October 30, 2008
Studies Warn About Intense Care For Premature Babies
Two studies published on Wednesday suggest that some of the intense care given to the smallest premature infants may be a little too intense.
Light treatment for jaundice may overwhelm the smallest infants, one study said, while another questions the practice of giving insulin to premature newborns.Babies weighing less than 2 pounds (1 kg) were slightly more likely to die if they were given early light therapy for rising levels of bilirubin, the compound that can turn the skin yellow but, more dangerously, can cause permanent brain damage, according to Dr. Brenda Morris of the University of Texas Medical School in Houston.
When the liver is slow to clear bilirubin, high-intensity light is used to break down the compound from outside the body.
The study of 1,974 infants found aggressively treating rising bilirubin levels reduces the rate of brain injury in the form of cerebral palsy, blindness, severe hearing loss and poor cognitive development, said the report, published in the New England Journal of Medicine.
Only 26 percent of light-treated babies had brain damage, compared 30 percent for babies whose treatment was delayed until the levels got a bit higher.
But researchers said that in the smallest babies, weighing 1.1 to 1.65 pounds (501 to 750 grams), those treated aggressively were 13 percent more likely to die than those who got conservative care.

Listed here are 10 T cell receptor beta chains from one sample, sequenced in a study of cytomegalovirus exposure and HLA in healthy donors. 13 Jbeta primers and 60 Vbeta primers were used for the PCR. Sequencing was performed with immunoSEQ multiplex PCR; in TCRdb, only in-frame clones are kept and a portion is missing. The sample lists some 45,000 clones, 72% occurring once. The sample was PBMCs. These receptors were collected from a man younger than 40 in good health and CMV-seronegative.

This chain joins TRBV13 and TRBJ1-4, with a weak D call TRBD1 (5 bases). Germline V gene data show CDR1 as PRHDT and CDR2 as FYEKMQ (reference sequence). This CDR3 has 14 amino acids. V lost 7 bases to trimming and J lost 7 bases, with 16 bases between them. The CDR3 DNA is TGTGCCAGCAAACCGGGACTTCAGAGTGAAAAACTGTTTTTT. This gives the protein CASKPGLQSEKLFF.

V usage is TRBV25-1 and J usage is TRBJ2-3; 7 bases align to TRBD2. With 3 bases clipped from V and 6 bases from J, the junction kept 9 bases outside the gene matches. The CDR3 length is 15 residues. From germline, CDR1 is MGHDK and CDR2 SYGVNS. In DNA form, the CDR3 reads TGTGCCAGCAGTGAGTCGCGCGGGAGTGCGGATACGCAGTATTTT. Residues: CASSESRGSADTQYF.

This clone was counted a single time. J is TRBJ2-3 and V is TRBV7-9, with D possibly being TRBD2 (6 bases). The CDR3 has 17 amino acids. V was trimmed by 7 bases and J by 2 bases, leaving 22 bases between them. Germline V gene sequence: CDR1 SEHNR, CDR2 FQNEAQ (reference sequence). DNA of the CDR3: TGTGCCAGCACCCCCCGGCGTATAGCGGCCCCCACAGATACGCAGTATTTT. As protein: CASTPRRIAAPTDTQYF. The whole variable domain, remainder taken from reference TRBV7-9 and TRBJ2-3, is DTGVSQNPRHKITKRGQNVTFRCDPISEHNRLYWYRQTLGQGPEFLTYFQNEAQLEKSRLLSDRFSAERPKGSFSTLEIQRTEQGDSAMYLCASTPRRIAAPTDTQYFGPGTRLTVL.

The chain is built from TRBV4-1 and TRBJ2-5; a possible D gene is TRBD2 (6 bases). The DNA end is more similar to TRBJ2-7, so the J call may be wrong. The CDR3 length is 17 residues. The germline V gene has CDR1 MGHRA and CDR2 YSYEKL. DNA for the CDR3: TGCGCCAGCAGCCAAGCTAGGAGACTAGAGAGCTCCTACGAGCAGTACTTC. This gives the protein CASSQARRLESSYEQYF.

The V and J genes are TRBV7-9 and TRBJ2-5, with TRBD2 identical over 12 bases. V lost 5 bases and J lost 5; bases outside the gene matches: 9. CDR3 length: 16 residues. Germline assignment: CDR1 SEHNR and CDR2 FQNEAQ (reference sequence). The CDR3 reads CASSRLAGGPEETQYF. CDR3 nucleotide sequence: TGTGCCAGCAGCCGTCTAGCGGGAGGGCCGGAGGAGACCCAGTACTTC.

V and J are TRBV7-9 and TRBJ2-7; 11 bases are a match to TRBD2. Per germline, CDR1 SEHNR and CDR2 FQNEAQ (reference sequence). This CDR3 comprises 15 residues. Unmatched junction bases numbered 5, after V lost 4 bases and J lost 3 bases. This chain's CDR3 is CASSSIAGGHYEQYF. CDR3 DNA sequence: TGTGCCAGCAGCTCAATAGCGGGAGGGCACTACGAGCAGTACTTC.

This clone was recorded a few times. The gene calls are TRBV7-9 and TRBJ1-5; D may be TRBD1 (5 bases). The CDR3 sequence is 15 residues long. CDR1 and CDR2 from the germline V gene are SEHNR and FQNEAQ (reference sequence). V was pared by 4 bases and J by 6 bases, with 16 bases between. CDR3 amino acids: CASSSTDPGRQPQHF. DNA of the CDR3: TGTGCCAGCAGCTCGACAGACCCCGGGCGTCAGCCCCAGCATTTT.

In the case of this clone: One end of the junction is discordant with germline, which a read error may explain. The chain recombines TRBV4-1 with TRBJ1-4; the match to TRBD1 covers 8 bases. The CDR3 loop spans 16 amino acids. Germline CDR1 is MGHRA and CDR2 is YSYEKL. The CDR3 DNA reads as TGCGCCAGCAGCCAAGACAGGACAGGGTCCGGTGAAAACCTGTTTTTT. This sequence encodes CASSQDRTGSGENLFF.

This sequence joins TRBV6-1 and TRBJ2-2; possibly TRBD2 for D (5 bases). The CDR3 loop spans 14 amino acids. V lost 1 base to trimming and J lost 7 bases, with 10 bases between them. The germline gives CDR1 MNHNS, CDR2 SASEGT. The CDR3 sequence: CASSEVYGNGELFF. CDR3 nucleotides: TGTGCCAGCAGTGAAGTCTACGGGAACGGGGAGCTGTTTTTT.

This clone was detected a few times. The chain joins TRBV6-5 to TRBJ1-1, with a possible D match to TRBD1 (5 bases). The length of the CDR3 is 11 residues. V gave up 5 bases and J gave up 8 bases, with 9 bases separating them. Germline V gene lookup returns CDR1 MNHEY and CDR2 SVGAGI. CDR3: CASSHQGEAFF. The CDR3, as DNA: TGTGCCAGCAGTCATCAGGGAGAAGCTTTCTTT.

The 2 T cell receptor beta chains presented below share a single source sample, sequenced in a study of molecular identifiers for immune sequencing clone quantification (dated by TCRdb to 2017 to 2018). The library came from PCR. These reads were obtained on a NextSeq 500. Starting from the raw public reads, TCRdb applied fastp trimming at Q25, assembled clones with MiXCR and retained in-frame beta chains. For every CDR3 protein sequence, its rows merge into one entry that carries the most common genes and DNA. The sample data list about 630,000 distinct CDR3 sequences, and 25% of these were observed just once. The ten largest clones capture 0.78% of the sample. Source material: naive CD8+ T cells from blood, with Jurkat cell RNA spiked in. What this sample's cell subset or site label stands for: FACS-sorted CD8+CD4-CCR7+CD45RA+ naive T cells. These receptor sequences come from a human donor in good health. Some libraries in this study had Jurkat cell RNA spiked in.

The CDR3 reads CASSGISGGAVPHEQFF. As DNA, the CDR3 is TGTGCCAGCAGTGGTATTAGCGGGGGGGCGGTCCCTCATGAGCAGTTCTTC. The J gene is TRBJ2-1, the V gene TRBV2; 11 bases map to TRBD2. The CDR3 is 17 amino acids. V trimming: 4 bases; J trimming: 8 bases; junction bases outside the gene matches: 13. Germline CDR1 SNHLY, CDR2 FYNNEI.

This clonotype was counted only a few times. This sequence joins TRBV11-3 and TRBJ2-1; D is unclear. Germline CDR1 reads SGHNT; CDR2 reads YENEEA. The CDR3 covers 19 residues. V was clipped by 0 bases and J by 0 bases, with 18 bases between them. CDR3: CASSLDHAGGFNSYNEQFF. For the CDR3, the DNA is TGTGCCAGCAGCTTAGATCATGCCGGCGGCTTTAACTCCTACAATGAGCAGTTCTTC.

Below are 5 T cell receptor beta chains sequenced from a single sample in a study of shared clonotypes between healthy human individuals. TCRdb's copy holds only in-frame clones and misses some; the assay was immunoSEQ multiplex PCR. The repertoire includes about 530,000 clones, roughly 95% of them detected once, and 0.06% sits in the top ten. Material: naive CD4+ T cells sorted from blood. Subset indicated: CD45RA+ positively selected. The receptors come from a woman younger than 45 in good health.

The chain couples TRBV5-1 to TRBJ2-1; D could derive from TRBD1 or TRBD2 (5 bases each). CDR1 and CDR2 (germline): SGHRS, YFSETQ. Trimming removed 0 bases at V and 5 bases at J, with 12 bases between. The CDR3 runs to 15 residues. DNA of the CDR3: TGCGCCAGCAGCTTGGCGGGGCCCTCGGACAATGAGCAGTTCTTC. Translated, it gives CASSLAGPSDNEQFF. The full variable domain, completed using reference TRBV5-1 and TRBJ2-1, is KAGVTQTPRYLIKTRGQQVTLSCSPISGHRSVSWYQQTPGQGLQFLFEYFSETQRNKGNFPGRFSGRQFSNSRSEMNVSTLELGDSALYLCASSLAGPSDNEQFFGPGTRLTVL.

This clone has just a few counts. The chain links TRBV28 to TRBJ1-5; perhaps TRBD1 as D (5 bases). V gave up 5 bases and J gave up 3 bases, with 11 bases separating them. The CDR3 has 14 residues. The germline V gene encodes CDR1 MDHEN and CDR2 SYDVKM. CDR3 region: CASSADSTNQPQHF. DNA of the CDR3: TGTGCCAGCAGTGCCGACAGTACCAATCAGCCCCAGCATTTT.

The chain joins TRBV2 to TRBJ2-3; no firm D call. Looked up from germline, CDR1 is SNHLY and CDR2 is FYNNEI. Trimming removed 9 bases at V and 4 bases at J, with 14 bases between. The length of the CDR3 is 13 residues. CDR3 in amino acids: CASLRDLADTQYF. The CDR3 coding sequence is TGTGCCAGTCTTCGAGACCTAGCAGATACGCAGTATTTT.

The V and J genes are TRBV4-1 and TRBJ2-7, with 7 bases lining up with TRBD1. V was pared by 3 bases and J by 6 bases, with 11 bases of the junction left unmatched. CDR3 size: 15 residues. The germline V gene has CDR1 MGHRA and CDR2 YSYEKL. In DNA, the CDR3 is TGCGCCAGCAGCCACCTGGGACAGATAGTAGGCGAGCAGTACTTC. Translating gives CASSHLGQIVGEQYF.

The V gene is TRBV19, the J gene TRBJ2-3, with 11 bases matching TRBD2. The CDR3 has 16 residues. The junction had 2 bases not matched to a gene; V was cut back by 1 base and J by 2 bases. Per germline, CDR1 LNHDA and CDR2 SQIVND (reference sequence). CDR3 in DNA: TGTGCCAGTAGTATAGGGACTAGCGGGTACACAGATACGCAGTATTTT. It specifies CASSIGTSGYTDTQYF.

Although the increase was not statistically significant"”meaning not enough babies died to know whether the pattern is more than a fluke"”Morris said doctors might want to pause before rushing into light therapy.
"Aggressive phototherapy may be preferred for infants with birth weights of 751 to 1000 grams (1.6 to 2.2 pounds), because we found significant neurodevelopmental benefits in this subgroup and no evidence that the therapy increased the rate of death or other outcomes at 18 to 22 months," they wrote.
"Jaundice is one of the many medical problems they're facing, so you need to look at these babies on an individual basis to decide what treatment would be best," said Higgins.
This marks the first study of light therapy since the 1970s, before advances allowed much smaller babies to survive.
A second team found that early insulin therapy offers little clinical benefit in very-low-birth-weight infants, putting them at risk of dangerous hypoglycemia or low blood sugar.
That team's trial of more than 300 babies showed that putting them on continuous insulin from birth raised the risk of death, with nearly 12 percent dying after four weeks, compared to 5.7 percent of infants not given insulin.
Dr. Kathryn Beardsall of Britain's University of Cambridge and colleagues wrote that mortality at 28 days was higher in the early-insulin group than in the control group.
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